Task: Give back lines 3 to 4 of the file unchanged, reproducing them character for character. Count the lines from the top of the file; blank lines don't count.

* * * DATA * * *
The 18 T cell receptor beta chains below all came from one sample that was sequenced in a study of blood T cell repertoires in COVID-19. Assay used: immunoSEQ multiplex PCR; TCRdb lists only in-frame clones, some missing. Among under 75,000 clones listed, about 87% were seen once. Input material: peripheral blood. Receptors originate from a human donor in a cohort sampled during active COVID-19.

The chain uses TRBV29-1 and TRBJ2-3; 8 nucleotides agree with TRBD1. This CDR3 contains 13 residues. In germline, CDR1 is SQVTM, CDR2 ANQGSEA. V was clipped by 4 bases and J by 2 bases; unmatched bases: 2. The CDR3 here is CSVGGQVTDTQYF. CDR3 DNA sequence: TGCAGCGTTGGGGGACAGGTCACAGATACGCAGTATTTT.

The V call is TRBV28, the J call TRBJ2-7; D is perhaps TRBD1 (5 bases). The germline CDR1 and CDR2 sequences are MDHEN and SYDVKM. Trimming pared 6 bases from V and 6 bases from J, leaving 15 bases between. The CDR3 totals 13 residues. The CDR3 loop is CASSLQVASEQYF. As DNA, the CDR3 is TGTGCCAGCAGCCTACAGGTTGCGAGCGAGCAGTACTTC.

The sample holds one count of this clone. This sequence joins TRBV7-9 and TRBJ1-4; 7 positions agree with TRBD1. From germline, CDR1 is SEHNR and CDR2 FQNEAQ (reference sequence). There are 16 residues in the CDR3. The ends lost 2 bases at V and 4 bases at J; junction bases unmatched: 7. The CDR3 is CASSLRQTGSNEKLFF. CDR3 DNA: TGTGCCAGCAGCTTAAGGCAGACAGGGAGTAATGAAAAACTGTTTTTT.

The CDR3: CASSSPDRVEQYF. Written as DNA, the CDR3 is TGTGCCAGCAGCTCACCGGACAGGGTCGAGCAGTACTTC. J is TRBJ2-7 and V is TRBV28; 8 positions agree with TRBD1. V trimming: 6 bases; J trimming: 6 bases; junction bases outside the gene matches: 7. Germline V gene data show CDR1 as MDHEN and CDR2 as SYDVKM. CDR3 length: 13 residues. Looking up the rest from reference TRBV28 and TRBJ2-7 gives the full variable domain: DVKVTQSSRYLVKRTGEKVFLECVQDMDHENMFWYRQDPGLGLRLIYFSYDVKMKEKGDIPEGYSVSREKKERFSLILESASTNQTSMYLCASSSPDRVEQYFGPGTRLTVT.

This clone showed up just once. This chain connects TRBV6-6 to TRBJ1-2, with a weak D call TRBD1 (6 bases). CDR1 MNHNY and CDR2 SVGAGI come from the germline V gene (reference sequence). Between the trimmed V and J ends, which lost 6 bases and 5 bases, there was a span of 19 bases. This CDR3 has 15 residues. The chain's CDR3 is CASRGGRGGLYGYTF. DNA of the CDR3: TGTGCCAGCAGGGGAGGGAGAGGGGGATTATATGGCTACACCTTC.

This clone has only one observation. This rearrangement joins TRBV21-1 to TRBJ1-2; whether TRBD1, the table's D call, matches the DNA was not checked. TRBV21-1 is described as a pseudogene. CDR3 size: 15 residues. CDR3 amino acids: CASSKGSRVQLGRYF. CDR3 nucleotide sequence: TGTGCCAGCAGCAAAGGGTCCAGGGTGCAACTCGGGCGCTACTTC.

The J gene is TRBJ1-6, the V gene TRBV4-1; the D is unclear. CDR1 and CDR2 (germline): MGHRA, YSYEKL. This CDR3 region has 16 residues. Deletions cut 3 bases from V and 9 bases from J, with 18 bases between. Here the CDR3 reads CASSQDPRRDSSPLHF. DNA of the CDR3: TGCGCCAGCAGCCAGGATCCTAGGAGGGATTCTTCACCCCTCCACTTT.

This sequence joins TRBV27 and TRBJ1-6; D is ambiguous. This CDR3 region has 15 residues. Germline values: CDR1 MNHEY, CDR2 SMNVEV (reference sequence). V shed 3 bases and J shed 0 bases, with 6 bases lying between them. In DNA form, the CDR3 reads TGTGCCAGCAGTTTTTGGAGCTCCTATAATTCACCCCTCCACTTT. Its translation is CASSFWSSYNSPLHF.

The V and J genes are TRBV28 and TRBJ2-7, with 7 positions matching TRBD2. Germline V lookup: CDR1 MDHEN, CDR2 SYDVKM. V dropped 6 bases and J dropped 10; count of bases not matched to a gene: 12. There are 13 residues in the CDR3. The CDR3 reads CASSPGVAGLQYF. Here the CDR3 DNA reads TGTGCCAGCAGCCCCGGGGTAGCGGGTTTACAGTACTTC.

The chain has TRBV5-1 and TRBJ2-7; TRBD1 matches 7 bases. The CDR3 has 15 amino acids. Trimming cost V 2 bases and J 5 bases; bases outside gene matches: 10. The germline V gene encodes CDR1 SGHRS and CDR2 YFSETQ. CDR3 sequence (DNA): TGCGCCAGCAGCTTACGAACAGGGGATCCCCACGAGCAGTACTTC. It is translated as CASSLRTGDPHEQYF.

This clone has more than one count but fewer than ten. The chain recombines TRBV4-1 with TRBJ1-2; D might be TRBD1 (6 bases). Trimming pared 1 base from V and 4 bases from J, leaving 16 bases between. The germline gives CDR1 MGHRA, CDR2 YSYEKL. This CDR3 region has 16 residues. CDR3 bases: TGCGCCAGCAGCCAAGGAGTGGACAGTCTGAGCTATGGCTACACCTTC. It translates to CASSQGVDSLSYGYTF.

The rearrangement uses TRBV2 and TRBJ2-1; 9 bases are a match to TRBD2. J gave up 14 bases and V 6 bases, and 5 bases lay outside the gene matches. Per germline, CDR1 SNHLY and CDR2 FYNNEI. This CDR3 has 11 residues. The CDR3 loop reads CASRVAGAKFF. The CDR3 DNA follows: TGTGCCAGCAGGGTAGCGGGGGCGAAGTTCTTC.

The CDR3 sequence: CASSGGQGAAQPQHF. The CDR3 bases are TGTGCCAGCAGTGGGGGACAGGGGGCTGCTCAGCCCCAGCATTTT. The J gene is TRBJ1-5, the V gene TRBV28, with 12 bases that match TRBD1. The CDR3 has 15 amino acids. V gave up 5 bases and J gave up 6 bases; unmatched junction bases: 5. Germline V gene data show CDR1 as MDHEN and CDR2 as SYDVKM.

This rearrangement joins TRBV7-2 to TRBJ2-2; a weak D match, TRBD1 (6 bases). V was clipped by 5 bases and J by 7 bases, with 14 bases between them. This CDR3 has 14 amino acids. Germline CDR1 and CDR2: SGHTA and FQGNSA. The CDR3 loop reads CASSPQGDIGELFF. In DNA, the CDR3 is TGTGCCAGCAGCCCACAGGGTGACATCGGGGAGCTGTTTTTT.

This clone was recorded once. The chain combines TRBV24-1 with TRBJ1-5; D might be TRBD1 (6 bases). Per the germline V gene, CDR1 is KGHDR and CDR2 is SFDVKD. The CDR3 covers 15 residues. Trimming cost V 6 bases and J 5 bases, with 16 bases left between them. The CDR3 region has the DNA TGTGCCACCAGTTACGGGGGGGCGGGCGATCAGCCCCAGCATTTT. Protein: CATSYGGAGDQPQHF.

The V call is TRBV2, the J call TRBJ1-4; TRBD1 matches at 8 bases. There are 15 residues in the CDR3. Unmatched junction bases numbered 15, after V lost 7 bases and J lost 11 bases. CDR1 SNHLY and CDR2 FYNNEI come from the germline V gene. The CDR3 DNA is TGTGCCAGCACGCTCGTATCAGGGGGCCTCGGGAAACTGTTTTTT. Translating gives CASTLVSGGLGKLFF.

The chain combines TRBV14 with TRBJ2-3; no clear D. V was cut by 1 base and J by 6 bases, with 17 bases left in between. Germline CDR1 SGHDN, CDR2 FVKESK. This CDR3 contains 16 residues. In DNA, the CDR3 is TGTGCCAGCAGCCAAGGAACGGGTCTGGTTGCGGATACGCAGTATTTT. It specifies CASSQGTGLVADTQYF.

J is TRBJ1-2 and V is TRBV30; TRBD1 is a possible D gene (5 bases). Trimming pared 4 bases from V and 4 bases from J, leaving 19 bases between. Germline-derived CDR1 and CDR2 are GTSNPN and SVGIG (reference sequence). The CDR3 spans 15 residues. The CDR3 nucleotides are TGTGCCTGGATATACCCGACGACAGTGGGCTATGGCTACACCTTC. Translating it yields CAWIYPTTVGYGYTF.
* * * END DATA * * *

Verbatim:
The V call is TRBV28, the J call TRBJ2-7; D is perhaps TRBD1 (5 bases). The germline CDR1 and CDR2 sequences are MDHEN and SYDVKM. Trimming pared 6 bases from V and 6 bases from J, leaving 15 bases between. The CDR3 totals 13 residues. The CDR3 loop is CASSLQVASEQYF. As DNA, the CDR3 is TGTGCCAGCAGCCTACAGGTTGCGAGCGAGCAGTACTTC.

The sample holds one count of this clone. This sequence joins TRBV7-9 and TRBJ1-4; 7 positions agree with TRBD1. From germline, CDR1 is SEHNR and CDR2 FQNEAQ (reference sequence). There are 16 residues in the CDR3. The ends lost 2 bases at V and 4 bases at J; junction bases unmatched: 7. The CDR3 is CASSLRQTGSNEKLFF. CDR3 DNA: TGTGCCAGCAGCTTAAGGCAGACAGGGAGTAATGAAAAACTGTTTTTT.